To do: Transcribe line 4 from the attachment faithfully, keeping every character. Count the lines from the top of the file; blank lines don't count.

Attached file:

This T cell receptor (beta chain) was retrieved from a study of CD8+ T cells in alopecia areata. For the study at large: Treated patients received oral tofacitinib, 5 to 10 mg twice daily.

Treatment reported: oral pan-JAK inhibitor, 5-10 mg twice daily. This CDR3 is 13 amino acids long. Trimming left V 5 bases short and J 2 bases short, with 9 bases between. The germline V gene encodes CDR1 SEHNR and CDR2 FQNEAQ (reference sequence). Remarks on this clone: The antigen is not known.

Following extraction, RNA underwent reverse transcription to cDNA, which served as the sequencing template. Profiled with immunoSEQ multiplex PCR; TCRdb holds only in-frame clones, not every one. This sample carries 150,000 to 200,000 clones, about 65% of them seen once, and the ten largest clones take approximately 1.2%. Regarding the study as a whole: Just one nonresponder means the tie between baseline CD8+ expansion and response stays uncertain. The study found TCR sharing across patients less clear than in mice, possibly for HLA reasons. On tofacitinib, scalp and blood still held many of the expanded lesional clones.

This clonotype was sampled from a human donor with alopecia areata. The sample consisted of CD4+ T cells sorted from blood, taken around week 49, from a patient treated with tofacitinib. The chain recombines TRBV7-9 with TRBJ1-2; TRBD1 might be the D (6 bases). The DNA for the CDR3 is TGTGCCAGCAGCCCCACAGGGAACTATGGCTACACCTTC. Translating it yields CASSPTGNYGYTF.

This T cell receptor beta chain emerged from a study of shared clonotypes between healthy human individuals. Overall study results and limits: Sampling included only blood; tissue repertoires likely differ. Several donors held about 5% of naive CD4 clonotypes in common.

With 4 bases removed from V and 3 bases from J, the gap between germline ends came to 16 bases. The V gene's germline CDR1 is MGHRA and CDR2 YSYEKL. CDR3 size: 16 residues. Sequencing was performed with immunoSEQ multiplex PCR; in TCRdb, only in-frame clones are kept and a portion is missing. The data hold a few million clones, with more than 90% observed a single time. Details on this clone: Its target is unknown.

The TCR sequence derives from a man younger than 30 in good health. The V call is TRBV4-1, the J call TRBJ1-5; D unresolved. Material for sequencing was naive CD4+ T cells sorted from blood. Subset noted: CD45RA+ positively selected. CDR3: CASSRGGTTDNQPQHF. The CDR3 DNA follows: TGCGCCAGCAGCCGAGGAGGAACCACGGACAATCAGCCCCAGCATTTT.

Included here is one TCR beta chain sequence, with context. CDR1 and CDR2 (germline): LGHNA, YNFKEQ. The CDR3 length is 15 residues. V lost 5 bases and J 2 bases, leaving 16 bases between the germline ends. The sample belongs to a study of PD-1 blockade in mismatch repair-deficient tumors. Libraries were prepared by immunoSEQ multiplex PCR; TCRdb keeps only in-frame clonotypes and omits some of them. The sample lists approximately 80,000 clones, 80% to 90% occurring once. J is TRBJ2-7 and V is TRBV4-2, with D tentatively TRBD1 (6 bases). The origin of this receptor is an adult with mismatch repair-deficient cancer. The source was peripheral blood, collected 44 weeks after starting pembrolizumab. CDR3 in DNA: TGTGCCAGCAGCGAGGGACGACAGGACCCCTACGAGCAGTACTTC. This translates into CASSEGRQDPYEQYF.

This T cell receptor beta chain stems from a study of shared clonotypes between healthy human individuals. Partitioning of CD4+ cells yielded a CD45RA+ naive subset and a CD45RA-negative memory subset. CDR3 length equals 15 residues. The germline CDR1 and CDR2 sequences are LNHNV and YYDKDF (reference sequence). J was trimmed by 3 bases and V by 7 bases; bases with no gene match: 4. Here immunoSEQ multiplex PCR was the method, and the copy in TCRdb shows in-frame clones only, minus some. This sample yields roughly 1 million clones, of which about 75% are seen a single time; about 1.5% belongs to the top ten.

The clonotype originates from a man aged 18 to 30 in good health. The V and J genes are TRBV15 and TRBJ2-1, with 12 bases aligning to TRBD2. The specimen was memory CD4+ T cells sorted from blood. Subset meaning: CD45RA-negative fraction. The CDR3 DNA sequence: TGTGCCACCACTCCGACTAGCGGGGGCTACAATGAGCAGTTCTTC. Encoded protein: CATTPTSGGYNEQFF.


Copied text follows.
This clonotype was sampled from a human donor with alopecia areata. The sample consisted of CD4+ T cells sorted from blood, taken around week 49, from a patient treated with tofacitinib. The chain recombines TRBV7-9 with TRBJ1-2; TRBD1 might be the D (6 bases). The DNA for the CDR3 is TGTGCCAGCAGCCCCACAGGGAACTATGGCTACACCTTC. Translating it yields CASSPTGNYGYTF.